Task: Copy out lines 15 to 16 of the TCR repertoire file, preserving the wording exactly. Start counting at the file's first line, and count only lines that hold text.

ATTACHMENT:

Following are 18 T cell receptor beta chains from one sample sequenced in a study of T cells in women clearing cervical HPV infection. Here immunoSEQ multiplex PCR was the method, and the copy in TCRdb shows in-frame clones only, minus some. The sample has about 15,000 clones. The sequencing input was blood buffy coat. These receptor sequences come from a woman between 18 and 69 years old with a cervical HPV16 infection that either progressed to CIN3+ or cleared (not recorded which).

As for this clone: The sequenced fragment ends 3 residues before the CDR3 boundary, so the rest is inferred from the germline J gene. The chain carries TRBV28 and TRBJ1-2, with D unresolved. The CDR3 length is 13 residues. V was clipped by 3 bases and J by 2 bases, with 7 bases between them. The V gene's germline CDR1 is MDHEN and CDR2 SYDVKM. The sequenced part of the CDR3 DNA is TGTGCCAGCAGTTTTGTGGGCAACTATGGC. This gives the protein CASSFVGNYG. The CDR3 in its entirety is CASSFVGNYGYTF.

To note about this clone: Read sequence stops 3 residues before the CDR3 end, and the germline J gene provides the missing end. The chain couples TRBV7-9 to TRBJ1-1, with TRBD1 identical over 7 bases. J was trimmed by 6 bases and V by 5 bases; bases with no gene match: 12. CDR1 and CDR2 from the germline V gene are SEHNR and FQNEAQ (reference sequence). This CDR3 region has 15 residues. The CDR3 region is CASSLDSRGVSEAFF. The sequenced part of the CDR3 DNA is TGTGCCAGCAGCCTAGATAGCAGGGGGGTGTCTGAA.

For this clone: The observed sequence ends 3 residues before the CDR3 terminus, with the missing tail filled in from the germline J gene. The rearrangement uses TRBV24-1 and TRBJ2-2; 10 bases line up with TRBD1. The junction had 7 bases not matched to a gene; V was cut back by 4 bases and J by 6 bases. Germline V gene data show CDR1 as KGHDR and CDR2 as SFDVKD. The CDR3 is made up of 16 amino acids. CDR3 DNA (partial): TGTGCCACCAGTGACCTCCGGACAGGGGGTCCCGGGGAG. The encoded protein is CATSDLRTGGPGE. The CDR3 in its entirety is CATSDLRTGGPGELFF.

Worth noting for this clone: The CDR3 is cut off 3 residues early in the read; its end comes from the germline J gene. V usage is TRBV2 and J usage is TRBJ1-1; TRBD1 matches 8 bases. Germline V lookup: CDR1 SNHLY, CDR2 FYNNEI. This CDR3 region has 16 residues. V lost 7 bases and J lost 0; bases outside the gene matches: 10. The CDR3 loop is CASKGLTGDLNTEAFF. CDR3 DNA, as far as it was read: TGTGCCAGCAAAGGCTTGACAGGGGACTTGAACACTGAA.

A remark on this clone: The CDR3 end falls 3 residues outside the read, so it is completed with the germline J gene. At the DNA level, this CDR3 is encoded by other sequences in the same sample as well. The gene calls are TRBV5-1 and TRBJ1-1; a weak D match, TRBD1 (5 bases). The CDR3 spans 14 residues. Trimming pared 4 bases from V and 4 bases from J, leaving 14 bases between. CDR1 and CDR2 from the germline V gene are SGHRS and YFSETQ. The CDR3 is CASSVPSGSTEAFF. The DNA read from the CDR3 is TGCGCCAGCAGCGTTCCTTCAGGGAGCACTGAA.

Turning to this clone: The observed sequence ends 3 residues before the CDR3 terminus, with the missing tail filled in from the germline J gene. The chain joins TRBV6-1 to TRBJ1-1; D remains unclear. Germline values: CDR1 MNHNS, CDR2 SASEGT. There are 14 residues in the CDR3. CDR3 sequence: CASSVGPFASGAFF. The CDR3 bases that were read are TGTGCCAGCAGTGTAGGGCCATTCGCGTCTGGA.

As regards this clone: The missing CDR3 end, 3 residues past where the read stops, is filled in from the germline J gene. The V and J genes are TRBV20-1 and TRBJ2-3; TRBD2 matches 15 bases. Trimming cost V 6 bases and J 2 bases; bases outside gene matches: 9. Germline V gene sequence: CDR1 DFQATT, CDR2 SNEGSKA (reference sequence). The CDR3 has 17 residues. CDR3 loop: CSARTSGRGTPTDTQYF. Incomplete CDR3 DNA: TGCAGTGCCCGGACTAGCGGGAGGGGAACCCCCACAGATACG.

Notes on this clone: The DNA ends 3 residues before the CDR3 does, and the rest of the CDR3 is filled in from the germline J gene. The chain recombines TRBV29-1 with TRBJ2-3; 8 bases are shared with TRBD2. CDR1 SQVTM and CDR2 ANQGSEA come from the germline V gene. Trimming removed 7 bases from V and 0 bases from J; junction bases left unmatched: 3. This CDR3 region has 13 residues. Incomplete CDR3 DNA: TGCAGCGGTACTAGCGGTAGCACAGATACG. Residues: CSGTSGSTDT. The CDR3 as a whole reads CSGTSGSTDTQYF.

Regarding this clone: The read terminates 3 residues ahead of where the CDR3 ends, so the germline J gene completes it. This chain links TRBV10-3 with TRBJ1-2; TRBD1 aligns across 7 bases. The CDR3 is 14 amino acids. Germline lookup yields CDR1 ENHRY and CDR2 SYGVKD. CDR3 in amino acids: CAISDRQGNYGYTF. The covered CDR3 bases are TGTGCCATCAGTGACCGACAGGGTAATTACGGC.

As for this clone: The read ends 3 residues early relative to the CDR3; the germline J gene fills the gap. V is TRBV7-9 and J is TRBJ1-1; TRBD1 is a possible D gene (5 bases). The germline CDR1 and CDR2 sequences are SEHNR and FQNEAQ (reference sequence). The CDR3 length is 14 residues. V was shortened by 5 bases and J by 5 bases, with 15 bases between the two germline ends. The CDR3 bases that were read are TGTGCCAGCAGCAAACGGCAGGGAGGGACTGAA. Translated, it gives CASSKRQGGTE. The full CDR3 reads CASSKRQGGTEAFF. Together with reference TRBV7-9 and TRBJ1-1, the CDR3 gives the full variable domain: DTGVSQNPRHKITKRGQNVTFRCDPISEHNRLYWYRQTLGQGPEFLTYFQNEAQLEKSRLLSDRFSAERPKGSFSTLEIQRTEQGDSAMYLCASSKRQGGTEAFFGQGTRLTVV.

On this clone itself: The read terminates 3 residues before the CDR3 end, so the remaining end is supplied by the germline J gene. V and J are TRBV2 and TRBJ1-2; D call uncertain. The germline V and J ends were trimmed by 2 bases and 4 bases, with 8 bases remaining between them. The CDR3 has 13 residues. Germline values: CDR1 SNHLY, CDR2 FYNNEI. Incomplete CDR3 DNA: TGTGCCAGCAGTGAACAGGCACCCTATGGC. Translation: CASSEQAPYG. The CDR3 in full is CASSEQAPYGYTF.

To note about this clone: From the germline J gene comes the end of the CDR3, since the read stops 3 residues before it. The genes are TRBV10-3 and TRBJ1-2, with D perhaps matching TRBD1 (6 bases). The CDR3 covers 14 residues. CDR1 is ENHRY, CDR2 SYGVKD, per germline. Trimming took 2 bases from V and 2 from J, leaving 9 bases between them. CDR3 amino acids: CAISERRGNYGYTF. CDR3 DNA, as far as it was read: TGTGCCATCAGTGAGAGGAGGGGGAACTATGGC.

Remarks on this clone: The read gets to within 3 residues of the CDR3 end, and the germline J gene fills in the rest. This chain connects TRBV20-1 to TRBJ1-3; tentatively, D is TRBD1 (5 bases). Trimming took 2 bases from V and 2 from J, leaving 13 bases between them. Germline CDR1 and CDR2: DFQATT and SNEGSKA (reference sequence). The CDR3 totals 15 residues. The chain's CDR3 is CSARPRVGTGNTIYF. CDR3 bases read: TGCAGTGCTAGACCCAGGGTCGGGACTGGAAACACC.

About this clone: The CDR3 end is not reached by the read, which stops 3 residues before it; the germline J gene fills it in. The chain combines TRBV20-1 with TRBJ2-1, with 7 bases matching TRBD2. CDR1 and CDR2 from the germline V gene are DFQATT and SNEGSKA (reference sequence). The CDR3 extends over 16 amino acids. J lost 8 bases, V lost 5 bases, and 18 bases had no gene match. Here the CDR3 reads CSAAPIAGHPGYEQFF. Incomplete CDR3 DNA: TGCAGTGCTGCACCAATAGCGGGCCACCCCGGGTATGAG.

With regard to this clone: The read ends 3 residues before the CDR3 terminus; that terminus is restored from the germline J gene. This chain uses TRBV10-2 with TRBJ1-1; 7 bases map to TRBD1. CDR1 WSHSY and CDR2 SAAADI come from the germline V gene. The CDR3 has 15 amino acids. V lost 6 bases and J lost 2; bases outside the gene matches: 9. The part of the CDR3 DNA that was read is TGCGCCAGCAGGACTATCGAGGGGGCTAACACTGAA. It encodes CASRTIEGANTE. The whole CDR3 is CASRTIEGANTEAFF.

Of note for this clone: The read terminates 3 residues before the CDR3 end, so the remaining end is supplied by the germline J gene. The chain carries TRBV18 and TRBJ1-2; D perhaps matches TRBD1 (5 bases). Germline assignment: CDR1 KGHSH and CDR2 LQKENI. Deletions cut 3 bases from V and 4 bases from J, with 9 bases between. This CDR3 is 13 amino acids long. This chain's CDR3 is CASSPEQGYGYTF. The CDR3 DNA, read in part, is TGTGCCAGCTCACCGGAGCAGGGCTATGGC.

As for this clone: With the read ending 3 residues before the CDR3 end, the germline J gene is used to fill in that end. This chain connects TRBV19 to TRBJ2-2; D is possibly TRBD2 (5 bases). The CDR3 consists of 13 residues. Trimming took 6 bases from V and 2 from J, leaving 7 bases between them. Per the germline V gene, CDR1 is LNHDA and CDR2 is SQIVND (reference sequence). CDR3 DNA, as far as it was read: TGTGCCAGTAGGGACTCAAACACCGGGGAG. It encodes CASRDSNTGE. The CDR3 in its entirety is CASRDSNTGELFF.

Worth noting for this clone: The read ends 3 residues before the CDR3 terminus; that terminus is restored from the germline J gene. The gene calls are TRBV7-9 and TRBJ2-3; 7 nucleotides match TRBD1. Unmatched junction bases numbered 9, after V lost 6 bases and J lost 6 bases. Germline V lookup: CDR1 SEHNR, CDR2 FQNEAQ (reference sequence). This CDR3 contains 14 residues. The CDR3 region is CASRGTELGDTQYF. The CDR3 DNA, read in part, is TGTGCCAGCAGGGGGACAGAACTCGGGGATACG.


About this clone: The CDR3 end is not reached by the read, which stops 3 residues before it; the germline J gene fills it in. The chain combines TRBV20-1 with TRBJ2-1, with 7 bases matching TRBD2. CDR1 and CDR2 from the germline V gene are DFQATT and SNEGSKA (reference sequence). The CDR3 extends over 16 amino acids. J lost 8 bases, V lost 5 bases, and 18 bases had no gene match. Here the CDR3 reads CSAAPIAGHPGYEQFF. Incomplete CDR3 DNA: TGCAGTGCTGCACCAATAGCGGGCCACCCCGGGTATGAG.

With regard to this clone: The read ends 3 residues before the CDR3 terminus; that terminus is restored from the germline J gene. This chain uses TRBV10-2 with TRBJ1-1; 7 bases map to TRBD1. CDR1 WSHSY and CDR2 SAAADI come from the germline V gene. The CDR3 has 15 amino acids. V lost 6 bases and J lost 2; bases outside the gene matches: 9. The part of the CDR3 DNA that was read is TGCGCCAGCAGGACTATCGAGGGGGCTAACACTGAA. It encodes CASRTIEGANTE. The whole CDR3 is CASRTIEGANTEAFF.